Stun Guns Embraced Slowly by New Jersey Police

By KIBRET MARKOS, The Record | December 16, 2014

Police departments in New Jersey have issued more than 500 stun guns to officers in the last two years, as the least stun-gun-friendly state in the country slowly embraces the device.

The Record reports that so far, 42 of New Jersey’s 550 departments have the weapons, and many more departments have lined up to get them.

Seven of Bergen County’s 72 police departments have issued stun guns in the past year, and they have been used in seven incidents, officials said.

In June, Teaneck police used a stun gun to subdue an emotionally disturbed man, officials said. Englewood police pulled over a driver this year and used a stun gun on him when he refused to get out of his car. In another Englewood incident, officers used a stun gun on a man inside a police station who became combative. Details of the other stun-gun incidents by police in Bergen County were unavailable.

Eighteen departments in the county have trained officers on how to use the guns, but have not yet issued them.

Stun guns – better known as Tasers, named after their manufacturer, Taser International – shoot two darts connected to wires. Once the darts hit their target, they release a high-voltage electric current that temporarily freezes communication between a person’s brain and muscles, causing a few seconds of paralysis.

Police officers and stun-gun advocates have argued that the devices come in handy in situations where it would be too risky to subdue a violent suspect with a baton or pepper spray, yet the suspect may not pose a threat serious enough to use a firearm.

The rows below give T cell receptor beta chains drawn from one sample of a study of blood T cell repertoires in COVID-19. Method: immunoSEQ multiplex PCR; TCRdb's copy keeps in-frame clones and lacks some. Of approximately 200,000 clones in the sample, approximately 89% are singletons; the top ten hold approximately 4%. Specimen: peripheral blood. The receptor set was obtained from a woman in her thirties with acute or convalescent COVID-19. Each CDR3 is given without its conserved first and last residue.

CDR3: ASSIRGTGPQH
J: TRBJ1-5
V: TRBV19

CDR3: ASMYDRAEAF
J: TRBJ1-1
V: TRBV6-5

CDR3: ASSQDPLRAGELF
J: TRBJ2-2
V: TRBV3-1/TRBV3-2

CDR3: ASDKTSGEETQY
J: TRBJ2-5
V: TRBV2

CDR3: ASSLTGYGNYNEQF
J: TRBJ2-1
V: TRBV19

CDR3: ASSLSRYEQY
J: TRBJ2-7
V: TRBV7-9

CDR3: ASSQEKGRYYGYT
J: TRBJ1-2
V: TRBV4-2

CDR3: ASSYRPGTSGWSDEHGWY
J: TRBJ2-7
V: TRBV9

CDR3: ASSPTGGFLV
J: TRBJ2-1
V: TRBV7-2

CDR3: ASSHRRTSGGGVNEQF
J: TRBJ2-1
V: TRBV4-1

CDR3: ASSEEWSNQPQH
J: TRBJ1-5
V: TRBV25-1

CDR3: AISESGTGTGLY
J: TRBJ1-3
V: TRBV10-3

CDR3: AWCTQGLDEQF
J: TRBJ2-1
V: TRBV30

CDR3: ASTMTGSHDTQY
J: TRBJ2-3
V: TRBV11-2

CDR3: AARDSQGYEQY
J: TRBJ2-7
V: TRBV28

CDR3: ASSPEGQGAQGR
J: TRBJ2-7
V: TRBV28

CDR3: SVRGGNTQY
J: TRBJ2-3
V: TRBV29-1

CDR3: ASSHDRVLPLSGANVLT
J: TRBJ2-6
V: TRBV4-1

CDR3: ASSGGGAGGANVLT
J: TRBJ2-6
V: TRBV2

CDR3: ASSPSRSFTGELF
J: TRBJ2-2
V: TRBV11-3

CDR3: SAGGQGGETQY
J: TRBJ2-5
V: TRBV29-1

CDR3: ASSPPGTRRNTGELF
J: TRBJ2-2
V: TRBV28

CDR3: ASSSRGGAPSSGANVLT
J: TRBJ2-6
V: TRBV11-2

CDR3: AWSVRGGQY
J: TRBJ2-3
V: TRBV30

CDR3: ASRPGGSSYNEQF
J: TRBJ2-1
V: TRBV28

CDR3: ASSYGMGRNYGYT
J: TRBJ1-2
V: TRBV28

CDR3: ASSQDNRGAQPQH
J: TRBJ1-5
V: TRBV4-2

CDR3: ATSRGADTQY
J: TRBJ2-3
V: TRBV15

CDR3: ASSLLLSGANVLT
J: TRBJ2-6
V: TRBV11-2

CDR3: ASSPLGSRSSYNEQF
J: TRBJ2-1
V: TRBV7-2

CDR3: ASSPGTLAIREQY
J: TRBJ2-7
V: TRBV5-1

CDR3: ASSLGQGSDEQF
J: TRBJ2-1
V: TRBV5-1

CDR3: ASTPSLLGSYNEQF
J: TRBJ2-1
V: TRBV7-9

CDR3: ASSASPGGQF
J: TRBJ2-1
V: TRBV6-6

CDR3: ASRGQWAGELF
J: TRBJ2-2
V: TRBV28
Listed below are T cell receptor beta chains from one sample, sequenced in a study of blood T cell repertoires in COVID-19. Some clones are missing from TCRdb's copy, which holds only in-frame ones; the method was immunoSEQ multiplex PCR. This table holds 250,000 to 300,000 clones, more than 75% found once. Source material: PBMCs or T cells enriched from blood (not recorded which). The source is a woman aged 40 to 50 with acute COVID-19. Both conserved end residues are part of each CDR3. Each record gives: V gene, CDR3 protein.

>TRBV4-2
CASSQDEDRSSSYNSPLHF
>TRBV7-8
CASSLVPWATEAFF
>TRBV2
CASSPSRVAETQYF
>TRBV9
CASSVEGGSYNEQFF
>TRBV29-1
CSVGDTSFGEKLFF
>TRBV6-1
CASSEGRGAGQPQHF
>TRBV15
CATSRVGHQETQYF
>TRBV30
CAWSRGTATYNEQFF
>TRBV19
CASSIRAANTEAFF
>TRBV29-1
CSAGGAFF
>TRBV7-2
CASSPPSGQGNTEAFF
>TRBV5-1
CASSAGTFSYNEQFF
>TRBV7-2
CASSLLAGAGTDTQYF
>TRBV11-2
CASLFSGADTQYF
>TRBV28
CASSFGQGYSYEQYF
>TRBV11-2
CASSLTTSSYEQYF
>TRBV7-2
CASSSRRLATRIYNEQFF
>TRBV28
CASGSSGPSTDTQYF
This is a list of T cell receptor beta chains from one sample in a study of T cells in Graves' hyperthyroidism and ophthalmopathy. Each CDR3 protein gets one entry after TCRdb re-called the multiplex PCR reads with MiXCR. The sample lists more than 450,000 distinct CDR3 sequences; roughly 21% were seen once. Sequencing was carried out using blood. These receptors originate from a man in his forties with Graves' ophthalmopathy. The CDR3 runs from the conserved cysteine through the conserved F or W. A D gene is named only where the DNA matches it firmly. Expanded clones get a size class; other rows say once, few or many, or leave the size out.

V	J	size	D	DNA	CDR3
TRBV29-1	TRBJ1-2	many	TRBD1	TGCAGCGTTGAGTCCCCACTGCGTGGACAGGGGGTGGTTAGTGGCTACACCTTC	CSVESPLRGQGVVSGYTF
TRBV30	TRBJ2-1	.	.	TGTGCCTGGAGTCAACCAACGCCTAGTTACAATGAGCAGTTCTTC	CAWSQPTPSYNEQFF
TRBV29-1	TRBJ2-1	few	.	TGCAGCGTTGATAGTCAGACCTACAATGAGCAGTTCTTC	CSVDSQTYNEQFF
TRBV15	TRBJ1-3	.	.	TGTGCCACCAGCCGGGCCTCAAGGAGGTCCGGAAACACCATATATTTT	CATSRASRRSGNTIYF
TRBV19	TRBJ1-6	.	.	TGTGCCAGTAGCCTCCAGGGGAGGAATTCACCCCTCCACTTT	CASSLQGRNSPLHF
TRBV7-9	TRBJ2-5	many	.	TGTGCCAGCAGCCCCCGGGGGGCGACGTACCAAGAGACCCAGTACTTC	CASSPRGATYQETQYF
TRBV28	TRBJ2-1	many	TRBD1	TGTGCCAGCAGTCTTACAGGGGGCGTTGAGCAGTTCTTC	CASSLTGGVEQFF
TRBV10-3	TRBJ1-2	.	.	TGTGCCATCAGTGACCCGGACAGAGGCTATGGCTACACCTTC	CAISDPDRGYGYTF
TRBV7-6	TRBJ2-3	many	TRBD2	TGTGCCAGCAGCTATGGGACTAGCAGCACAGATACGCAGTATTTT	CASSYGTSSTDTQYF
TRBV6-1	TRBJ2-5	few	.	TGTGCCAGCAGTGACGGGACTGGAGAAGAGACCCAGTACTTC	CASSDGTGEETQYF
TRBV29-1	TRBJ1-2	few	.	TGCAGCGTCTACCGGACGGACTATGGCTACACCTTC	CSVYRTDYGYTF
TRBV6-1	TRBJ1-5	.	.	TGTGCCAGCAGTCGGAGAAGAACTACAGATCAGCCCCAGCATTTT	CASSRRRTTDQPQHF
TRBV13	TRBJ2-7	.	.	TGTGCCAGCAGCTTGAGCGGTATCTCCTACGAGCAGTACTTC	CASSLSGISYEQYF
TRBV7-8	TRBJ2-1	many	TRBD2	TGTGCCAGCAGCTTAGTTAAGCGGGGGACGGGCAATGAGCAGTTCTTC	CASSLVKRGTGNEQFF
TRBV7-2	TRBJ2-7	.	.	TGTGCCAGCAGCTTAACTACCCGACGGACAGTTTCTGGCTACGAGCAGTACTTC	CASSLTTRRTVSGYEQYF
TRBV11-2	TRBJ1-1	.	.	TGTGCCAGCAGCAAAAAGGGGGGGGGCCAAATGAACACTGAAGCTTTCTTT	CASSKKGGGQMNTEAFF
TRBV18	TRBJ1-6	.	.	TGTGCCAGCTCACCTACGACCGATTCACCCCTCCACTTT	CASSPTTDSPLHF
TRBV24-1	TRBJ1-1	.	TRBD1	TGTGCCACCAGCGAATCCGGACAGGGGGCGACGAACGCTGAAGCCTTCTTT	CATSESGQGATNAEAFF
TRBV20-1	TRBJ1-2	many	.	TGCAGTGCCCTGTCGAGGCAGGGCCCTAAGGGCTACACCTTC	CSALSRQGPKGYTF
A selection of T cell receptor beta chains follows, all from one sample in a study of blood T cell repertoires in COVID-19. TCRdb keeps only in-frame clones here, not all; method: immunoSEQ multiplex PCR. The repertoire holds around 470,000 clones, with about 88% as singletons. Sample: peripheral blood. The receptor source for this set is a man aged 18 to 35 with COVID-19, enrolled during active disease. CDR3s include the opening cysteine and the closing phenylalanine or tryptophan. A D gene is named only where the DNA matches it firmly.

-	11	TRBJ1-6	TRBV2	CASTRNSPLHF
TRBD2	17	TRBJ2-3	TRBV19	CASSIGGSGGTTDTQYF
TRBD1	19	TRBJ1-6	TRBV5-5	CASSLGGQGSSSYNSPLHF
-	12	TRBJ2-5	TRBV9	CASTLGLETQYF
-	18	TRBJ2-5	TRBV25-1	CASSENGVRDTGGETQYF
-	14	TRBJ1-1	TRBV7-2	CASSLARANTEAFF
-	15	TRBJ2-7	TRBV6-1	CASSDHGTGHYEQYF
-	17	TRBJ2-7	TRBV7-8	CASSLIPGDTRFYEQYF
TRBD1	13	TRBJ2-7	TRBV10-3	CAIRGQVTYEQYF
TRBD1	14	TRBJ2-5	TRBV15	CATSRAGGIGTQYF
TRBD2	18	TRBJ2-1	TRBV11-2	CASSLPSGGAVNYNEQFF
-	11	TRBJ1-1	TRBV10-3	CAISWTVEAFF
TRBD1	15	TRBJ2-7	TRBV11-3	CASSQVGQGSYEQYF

Tasers have been used 2.28 million times in the United States since the devices were introduced in 1998 and have been issued to officers in every major city except Boston and San Francisco, said Steve Tuttle, a spokesman for Taser International.

In New Jersey, stun guns have been used rarely, said Peter Aseltine, spokesman for the Attorney General’s Office. Police officers have used them 28 times, he said. There have been no incidents in Passaic County, and officers in Camden County have used stun guns 14 times, he said.

The debate over the use of stun guns has centered on whether the devices reduce deadly shootings and serious injuries or simply provide police officers with an opportunity to use excessive force.

Cost is also a concern in New Jersey. As the only state to require that stun guns be equipped with cameras, the price tag puts them out of reach of most departments.

New Jersey introduced a policy on the use of stun guns in 2006, but it was so restrictive that no department made an effort to obtain them.

The policy was revised in 2009, but law enforcement officials said they did not like it. Officers would not have been able to use stun guns even in situations where they would have been justified in using a firearm.

With feedback from police and county prosecutors, the policy was revised in October 2010 with changes that made stun-gun use more practical.

Aseltine said it was too early to analyze the impact of stun guns in the state.

“But the experience thus far is that officers are responsibly deploying these devices as an alternative to deadly force,” he said. “They have enabled officers to avoid shooting subjects, and, therefore, have likely saved lives.”

In the Teaneck incident, officers were called to an address on Queen Anne Road and, based on a doctor’s request, determined that the man should be taken to the hospital, the department said. When the man refused and became combative, an officer shot him with a stun gun. He was taken to Bergen Regional Medical Center, police said.